Cookies on this website
We use cookies to ensure that we give you the best experience on our website. If you click 'Continue' we'll assume that you are happy to receive all cookies and you won't see this message again. Click 'Find out more' for information on how to change your cookie settings.

BBC Radio 4 presenter Sarah Montague, with input from Professor Russell Foster, investigates how working when most people are sleeping affects our bodies.

If the body clock is disrupted, Sarah discovers, our organs don't function properly and we can't control our metabolism. There's evidence to suggest that nightshift workers have a higher incidence of diabetes, heart disease and some cancers.

Listen on BBC iPlayer

The assumption has always been that our bodies adapt to the nightshift. But now neuroscience is beginning to unravel the fundamental mechanism of sleep...and the extraordinary finding is that we don't adapt. - Russell Foster

Similar stories

NICE recommends offering app-based treatment for people with insomnia instead of sleeping pills

Hundreds of thousands of people suffering from insomnia who would usually be prescribed sleeping pills could be offered an app-based treatment programme instead, NICE has said.

Developmental dynamics of the neural crest–mesenchymal axis in creating the thymic microenvironment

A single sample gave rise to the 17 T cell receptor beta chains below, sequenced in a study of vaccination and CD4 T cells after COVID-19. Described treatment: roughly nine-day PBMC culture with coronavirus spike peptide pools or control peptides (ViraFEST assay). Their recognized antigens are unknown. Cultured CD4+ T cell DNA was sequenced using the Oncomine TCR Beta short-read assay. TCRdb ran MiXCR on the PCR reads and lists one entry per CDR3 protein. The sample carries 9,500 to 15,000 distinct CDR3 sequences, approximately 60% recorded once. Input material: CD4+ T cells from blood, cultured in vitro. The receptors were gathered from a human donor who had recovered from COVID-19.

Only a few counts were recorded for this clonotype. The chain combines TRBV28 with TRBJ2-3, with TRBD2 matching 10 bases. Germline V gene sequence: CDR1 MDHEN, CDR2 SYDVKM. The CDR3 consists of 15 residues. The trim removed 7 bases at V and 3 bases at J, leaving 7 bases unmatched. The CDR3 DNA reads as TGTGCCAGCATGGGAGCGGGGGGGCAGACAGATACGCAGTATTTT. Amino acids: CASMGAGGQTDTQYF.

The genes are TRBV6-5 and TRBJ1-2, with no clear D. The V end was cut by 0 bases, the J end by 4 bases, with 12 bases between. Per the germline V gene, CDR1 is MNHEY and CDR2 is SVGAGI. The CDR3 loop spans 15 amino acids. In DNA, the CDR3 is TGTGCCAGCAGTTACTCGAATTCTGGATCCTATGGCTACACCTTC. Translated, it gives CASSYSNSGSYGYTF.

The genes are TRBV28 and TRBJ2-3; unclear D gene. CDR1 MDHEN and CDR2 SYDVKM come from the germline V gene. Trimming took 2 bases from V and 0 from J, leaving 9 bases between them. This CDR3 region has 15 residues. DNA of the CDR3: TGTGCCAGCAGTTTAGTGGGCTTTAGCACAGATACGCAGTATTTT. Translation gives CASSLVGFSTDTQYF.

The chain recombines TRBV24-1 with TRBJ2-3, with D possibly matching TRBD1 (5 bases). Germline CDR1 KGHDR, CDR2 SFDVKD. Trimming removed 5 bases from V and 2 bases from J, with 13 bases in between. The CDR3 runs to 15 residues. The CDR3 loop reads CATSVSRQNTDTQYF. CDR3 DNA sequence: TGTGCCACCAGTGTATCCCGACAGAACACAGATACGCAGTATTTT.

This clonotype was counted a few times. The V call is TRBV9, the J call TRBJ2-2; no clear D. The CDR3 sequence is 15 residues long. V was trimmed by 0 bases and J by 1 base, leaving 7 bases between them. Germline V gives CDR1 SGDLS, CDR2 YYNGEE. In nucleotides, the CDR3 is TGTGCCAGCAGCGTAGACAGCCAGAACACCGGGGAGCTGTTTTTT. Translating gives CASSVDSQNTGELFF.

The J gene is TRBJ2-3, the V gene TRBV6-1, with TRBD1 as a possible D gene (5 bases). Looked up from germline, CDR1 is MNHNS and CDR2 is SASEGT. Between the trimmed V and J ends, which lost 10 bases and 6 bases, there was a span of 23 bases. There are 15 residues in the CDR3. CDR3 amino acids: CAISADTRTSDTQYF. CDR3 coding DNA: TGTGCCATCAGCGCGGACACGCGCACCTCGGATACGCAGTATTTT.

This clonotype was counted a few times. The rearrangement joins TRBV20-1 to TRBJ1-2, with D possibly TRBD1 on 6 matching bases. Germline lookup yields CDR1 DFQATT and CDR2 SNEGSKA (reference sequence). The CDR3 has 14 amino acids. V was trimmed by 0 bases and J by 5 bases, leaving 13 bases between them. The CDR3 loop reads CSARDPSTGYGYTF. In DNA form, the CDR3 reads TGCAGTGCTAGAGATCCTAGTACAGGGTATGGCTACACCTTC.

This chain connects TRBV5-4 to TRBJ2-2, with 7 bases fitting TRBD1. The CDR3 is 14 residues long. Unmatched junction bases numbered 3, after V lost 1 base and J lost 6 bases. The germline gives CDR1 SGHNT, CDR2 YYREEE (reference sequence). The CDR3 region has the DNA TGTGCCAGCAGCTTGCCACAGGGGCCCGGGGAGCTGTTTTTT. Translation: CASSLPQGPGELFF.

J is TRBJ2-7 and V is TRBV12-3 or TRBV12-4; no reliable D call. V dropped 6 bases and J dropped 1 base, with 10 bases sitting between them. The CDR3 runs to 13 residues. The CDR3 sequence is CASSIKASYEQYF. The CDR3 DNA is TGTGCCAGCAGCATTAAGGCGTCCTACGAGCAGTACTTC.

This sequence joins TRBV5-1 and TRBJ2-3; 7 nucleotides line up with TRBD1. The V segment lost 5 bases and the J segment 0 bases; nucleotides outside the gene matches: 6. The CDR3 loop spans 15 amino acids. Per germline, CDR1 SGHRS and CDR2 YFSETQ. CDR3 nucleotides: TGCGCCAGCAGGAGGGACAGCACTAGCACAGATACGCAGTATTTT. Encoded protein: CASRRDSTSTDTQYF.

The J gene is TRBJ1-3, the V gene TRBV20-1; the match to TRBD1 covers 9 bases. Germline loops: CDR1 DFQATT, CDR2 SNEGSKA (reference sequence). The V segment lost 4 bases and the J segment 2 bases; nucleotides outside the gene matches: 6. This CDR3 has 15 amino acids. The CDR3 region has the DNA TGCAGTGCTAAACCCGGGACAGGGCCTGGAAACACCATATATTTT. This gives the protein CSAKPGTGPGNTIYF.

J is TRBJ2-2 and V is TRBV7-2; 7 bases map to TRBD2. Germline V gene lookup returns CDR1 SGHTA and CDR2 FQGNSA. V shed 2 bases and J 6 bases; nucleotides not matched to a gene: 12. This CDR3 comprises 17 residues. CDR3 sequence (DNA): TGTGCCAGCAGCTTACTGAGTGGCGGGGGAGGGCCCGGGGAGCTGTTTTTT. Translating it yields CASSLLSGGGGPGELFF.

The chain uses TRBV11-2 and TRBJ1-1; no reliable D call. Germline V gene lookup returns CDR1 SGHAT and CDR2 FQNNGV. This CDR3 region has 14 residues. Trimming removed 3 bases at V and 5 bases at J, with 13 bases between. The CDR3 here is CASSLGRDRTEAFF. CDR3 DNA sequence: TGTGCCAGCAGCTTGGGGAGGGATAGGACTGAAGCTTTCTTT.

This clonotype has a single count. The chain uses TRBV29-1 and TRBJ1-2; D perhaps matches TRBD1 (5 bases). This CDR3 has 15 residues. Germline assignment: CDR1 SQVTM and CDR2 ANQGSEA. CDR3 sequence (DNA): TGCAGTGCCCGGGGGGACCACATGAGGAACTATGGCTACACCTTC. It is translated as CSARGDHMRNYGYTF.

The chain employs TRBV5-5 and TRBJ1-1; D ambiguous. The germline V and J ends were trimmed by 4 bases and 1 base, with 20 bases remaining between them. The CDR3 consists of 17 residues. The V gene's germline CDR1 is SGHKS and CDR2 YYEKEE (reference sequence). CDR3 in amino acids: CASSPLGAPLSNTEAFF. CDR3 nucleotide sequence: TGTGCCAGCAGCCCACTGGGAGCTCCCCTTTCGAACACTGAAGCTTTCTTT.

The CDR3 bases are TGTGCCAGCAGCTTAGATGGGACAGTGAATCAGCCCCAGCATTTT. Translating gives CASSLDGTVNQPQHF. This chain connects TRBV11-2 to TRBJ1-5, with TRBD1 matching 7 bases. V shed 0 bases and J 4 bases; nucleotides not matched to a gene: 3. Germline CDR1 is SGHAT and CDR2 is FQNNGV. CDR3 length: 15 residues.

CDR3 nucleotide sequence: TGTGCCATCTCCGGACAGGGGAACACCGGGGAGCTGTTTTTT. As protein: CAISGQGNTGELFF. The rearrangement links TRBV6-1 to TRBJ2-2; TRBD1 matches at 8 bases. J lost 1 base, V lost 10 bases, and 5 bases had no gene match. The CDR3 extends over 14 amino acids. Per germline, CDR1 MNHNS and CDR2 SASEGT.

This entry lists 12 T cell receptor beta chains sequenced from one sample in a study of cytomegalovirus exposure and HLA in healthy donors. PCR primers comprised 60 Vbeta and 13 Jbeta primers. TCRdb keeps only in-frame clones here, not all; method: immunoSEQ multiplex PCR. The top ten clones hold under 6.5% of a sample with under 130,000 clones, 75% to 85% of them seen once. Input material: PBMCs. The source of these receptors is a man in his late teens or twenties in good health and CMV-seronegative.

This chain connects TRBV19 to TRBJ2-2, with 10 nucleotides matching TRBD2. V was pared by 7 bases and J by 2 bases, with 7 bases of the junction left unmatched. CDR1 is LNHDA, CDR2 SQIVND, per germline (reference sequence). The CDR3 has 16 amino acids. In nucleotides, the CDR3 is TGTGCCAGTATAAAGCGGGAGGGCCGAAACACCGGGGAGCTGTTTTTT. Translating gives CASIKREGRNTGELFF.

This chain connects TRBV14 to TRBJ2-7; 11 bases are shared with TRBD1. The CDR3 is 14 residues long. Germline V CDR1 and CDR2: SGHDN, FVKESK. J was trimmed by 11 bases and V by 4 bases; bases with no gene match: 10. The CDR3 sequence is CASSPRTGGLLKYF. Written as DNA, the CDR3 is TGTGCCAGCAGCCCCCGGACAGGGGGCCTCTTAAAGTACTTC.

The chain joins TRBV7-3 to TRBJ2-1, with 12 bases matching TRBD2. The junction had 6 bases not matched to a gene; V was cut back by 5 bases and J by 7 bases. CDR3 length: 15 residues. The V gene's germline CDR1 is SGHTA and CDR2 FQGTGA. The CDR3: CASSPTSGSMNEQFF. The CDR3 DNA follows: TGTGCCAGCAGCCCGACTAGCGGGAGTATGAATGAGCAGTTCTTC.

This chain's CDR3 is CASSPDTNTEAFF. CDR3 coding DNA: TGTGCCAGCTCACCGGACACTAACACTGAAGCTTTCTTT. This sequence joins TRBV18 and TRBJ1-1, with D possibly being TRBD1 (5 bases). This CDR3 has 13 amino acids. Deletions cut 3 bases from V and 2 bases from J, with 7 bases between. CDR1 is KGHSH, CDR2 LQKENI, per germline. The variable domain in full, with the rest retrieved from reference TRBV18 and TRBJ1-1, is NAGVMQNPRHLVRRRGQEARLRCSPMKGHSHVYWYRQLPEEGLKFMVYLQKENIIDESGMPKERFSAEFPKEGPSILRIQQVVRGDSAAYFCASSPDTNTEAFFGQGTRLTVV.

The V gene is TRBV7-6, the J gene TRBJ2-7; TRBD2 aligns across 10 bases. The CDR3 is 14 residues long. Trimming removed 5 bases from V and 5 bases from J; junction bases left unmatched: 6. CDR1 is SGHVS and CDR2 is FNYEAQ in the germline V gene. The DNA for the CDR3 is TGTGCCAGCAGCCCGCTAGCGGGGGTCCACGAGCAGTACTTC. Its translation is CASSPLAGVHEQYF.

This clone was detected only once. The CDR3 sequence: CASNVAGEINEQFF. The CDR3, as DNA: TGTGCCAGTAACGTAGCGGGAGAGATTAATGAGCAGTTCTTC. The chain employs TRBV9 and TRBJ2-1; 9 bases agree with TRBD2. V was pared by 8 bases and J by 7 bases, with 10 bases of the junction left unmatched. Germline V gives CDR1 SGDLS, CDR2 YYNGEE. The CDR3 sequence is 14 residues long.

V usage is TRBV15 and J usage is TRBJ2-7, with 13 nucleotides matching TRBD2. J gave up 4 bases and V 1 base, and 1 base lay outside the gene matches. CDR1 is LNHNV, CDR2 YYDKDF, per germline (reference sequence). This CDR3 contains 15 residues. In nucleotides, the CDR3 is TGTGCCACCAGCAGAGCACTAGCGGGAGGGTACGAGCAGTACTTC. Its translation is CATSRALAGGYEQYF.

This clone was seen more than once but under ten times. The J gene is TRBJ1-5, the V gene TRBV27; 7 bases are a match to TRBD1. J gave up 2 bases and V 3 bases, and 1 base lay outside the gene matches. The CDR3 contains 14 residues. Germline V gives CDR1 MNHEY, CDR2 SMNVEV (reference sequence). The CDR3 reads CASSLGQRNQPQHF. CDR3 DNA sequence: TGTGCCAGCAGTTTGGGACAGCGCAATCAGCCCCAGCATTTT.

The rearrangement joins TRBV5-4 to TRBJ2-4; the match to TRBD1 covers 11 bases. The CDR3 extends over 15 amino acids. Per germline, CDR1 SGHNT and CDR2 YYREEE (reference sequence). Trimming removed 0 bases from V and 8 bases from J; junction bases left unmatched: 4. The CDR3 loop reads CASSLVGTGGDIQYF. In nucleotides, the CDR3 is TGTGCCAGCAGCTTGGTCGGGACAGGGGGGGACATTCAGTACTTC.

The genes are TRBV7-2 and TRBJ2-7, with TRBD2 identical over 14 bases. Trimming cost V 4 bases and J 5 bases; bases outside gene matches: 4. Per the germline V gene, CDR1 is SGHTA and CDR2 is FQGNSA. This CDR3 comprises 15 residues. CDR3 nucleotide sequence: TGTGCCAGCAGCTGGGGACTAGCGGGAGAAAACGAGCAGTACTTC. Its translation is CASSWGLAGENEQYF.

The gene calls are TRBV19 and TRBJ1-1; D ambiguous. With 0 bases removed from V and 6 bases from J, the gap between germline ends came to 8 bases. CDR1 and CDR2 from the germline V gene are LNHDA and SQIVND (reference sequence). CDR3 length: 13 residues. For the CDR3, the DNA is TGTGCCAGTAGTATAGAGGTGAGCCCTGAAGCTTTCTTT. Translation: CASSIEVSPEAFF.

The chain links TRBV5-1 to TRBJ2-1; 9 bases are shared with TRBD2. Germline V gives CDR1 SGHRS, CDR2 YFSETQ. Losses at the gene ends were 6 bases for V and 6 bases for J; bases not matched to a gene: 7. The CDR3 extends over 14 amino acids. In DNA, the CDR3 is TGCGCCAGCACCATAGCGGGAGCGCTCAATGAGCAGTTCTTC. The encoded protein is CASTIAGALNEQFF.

A new paper from researchers at the Department of Paediatrics and the Nuffield Department of Clinical Neurosciences has shown that fibroblasts in the thymus, often considered simply as dull “structural” cells, are much more complex than previously thought.

How to use the science of the body clock to improve our sleep and health

Professor Russell Foster has written a new book about circadian neuroscience which is published by Penguin this week. This book review by Jacqueline Pumphrey was first published on the University of Oxford website.

Funding awarded for autoimmune disease research

Dr Kate Attfield awarded project funding by Connect Immune Research and The Lorna and Yuti Chernajovsky Biomedical Research Foundation.

Oxford researchers part of major UK initiative to understand chronic pain

Oxford pain researchers are playing a major role in a new multi-million pound research programme launched by a consortium of funders, including UKRI, Versus Arthritis, Eli Lilly and the Medical Research Foundation.